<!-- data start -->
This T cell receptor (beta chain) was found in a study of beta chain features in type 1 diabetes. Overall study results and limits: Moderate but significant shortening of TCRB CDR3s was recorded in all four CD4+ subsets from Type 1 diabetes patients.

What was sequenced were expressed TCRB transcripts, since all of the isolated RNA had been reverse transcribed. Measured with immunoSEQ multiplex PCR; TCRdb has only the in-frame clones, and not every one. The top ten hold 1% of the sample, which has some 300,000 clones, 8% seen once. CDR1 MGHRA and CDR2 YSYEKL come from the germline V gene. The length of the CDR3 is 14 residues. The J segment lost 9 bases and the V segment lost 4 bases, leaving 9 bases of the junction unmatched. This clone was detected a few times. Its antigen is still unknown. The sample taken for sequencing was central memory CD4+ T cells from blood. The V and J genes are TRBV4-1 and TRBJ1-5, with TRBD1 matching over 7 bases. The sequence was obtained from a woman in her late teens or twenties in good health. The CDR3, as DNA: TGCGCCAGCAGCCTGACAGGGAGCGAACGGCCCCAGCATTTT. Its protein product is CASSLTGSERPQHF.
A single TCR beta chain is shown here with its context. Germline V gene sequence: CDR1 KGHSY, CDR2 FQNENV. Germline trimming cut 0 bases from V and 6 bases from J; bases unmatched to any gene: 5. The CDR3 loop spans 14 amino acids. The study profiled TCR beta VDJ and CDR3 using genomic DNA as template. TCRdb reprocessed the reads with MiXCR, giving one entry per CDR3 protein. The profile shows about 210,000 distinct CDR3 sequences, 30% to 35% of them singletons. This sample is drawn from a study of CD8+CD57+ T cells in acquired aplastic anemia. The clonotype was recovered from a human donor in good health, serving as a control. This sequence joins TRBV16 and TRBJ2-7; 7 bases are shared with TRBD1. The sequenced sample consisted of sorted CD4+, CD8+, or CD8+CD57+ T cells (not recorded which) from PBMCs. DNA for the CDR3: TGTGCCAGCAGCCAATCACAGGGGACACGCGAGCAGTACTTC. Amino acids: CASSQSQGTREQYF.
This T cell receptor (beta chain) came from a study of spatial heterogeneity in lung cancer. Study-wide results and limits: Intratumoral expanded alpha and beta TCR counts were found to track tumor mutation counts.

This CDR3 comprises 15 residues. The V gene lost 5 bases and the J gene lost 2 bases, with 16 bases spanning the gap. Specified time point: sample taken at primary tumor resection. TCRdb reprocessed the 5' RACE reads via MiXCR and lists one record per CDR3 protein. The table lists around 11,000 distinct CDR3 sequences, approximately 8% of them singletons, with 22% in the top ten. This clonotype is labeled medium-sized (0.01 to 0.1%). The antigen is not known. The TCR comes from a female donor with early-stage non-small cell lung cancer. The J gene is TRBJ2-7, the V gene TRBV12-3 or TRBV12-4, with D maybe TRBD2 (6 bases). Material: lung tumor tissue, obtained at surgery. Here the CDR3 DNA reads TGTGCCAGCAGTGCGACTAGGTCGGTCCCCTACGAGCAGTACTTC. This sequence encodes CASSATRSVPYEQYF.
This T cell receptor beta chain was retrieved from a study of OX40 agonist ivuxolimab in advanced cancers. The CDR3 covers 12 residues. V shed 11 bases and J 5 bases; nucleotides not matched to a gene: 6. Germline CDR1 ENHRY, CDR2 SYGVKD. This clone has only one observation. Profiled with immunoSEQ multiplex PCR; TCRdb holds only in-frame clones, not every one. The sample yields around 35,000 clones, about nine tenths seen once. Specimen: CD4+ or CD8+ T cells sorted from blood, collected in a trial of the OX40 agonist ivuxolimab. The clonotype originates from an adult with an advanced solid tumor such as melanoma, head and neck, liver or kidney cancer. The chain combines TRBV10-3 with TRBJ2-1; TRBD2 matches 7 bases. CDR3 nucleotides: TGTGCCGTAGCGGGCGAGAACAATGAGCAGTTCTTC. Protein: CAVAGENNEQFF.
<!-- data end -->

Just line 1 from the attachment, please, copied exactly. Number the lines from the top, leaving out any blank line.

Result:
This T cell receptor (beta chain) was found in a study of beta chain features in type 1 diabetes. Overall study results and limits: Moderate but significant shortening of TCRB CDR3s was recorded in all four CD4+ subsets from Type 1 diabetes patients.